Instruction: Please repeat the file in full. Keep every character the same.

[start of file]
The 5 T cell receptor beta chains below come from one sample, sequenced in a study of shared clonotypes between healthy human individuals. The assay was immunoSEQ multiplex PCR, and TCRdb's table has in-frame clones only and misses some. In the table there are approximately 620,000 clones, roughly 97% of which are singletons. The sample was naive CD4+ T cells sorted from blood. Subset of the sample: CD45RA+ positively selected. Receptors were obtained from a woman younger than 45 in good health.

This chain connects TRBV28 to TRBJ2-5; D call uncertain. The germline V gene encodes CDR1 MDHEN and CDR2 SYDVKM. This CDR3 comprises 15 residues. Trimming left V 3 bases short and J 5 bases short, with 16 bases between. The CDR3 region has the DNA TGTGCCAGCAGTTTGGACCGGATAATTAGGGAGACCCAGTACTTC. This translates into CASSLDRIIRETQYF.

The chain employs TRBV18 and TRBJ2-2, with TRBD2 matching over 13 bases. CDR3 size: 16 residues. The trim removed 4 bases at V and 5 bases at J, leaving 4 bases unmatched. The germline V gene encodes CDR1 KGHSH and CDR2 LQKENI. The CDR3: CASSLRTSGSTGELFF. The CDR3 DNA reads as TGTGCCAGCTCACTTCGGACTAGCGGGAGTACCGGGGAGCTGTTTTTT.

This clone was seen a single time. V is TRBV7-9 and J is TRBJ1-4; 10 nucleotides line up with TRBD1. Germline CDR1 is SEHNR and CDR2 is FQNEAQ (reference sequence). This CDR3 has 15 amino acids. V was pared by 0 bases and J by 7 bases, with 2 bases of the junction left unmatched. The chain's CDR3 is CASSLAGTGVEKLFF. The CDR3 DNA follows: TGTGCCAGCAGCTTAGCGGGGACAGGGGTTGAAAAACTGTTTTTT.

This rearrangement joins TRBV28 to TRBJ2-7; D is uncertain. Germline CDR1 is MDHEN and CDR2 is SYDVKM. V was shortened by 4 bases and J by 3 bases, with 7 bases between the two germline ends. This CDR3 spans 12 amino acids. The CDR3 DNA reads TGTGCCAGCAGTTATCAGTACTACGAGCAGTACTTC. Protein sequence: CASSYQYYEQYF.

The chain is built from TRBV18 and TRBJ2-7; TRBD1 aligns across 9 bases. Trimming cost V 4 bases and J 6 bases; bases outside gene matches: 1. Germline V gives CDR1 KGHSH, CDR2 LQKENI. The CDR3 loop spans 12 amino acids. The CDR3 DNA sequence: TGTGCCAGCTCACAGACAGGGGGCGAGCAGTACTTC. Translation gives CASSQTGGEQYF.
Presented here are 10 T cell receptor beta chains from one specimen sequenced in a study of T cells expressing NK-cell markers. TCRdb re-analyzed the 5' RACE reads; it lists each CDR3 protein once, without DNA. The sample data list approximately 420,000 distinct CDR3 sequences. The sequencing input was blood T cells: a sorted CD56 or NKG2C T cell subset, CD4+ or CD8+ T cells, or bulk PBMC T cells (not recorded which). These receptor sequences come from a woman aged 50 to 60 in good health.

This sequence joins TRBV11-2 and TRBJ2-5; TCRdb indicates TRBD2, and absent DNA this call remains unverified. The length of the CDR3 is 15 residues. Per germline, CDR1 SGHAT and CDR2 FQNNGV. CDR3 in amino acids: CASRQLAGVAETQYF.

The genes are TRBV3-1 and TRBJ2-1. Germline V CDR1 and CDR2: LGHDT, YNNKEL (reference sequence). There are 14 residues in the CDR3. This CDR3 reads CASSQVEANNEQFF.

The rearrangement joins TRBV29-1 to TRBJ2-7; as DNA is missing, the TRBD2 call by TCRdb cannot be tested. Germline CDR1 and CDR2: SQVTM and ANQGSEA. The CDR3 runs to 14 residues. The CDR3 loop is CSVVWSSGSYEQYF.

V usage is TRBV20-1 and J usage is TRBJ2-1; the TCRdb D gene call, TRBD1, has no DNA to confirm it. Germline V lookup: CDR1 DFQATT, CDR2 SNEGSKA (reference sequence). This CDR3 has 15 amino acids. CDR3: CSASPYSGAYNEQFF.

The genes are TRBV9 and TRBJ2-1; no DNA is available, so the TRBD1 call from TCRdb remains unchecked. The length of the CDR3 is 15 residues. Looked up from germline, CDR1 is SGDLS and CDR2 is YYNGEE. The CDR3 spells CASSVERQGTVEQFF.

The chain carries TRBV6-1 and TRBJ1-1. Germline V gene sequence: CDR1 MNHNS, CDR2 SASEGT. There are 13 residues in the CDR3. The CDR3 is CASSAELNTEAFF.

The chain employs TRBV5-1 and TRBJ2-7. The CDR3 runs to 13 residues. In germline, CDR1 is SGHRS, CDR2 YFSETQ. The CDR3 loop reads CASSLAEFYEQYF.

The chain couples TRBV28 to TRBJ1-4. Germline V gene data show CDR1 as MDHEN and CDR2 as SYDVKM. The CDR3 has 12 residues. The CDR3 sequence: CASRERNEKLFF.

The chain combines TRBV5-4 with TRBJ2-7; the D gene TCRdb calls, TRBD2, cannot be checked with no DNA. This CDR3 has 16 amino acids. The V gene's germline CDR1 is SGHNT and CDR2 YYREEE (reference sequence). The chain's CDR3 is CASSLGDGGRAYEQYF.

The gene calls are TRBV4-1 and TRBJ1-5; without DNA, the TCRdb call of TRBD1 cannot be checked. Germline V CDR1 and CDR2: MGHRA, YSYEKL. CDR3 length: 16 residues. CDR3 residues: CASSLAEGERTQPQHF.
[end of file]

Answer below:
The 5 T cell receptor beta chains below come from one sample, sequenced in a study of shared clonotypes between healthy human individuals. The assay was immunoSEQ multiplex PCR, and TCRdb's table has in-frame clones only and misses some. In the table there are approximately 620,000 clones, roughly 97% of which are singletons. The sample was naive CD4+ T cells sorted from blood. Subset of the sample: CD45RA+ positively selected. Receptors were obtained from a woman younger than 45 in good health.

This chain connects TRBV28 to TRBJ2-5; D call uncertain. The germline V gene encodes CDR1 MDHEN and CDR2 SYDVKM. This CDR3 comprises 15 residues. Trimming left V 3 bases short and J 5 bases short, with 16 bases between. The CDR3 region has the DNA TGTGCCAGCAGTTTGGACCGGATAATTAGGGAGACCCAGTACTTC. This translates into CASSLDRIIRETQYF.

The chain employs TRBV18 and TRBJ2-2, with TRBD2 matching over 13 bases. CDR3 size: 16 residues. The trim removed 4 bases at V and 5 bases at J, leaving 4 bases unmatched. The germline V gene encodes CDR1 KGHSH and CDR2 LQKENI. The CDR3: CASSLRTSGSTGELFF. The CDR3 DNA reads as TGTGCCAGCTCACTTCGGACTAGCGGGAGTACCGGGGAGCTGTTTTTT.

This clone was seen a single time. V is TRBV7-9 and J is TRBJ1-4; 10 nucleotides line up with TRBD1. Germline CDR1 is SEHNR and CDR2 is FQNEAQ (reference sequence). This CDR3 has 15 amino acids. V was pared by 0 bases and J by 7 bases, with 2 bases of the junction left unmatched. The chain's CDR3 is CASSLAGTGVEKLFF. The CDR3 DNA follows: TGTGCCAGCAGCTTAGCGGGGACAGGGGTTGAAAAACTGTTTTTT.

This rearrangement joins TRBV28 to TRBJ2-7; D is uncertain. Germline CDR1 is MDHEN and CDR2 is SYDVKM. V was shortened by 4 bases and J by 3 bases, with 7 bases between the two germline ends. This CDR3 spans 12 amino acids. The CDR3 DNA reads TGTGCCAGCAGTTATCAGTACTACGAGCAGTACTTC. Protein sequence: CASSYQYYEQYF.

The chain is built from TRBV18 and TRBJ2-7; TRBD1 aligns across 9 bases. Trimming cost V 4 bases and J 6 bases; bases outside gene matches: 1. Germline V gives CDR1 KGHSH, CDR2 LQKENI. The CDR3 loop spans 12 amino acids. The CDR3 DNA sequence: TGTGCCAGCTCACAGACAGGGGGCGAGCAGTACTTC. Translation gives CASSQTGGEQYF.
Presented here are 10 T cell receptor beta chains from one specimen sequenced in a study of T cells expressing NK-cell markers. TCRdb re-analyzed the 5' RACE reads; it lists each CDR3 protein once, without DNA. The sample data list approximately 420,000 distinct CDR3 sequences. The sequencing input was blood T cells: a sorted CD56 or NKG2C T cell subset, CD4+ or CD8+ T cells, or bulk PBMC T cells (not recorded which). These receptor sequences come from a woman aged 50 to 60 in good health.

This sequence joins TRBV11-2 and TRBJ2-5; TCRdb indicates TRBD2, and absent DNA this call remains unverified. The length of the CDR3 is 15 residues. Per germline, CDR1 SGHAT and CDR2 FQNNGV. CDR3 in amino acids: CASRQLAGVAETQYF.

The genes are TRBV3-1 and TRBJ2-1. Germline V CDR1 and CDR2: LGHDT, YNNKEL (reference sequence). There are 14 residues in the CDR3. This CDR3 reads CASSQVEANNEQFF.

The rearrangement joins TRBV29-1 to TRBJ2-7; as DNA is missing, the TRBD2 call by TCRdb cannot be tested. Germline CDR1 and CDR2: SQVTM and ANQGSEA. The CDR3 runs to 14 residues. The CDR3 loop is CSVVWSSGSYEQYF.

V usage is TRBV20-1 and J usage is TRBJ2-1; the TCRdb D gene call, TRBD1, has no DNA to confirm it. Germline V lookup: CDR1 DFQATT, CDR2 SNEGSKA (reference sequence). This CDR3 has 15 amino acids. CDR3: CSASPYSGAYNEQFF.

The genes are TRBV9 and TRBJ2-1; no DNA is available, so the TRBD1 call from TCRdb remains unchecked. The length of the CDR3 is 15 residues. Looked up from germline, CDR1 is SGDLS and CDR2 is YYNGEE. The CDR3 spells CASSVERQGTVEQFF.

The chain carries TRBV6-1 and TRBJ1-1. Germline V gene sequence: CDR1 MNHNS, CDR2 SASEGT. There are 13 residues in the CDR3. The CDR3 is CASSAELNTEAFF.

The chain employs TRBV5-1 and TRBJ2-7. The CDR3 runs to 13 residues. In germline, CDR1 is SGHRS, CDR2 YFSETQ. The CDR3 loop reads CASSLAEFYEQYF.

The chain couples TRBV28 to TRBJ1-4. Germline V gene data show CDR1 as MDHEN and CDR2 as SYDVKM. The CDR3 has 12 residues. The CDR3 sequence: CASRERNEKLFF.

The chain combines TRBV5-4 with TRBJ2-7; the D gene TCRdb calls, TRBD2, cannot be checked with no DNA. This CDR3 has 16 amino acids. The V gene's germline CDR1 is SGHNT and CDR2 YYREEE (reference sequence). The chain's CDR3 is CASSLGDGGRAYEQYF.

The gene calls are TRBV4-1 and TRBJ1-5; without DNA, the TCRdb call of TRBD1 cannot be checked. Germline V CDR1 and CDR2: MGHRA, YSYEKL. CDR3 length: 16 residues. CDR3 residues: CASSLAEGERTQPQHF.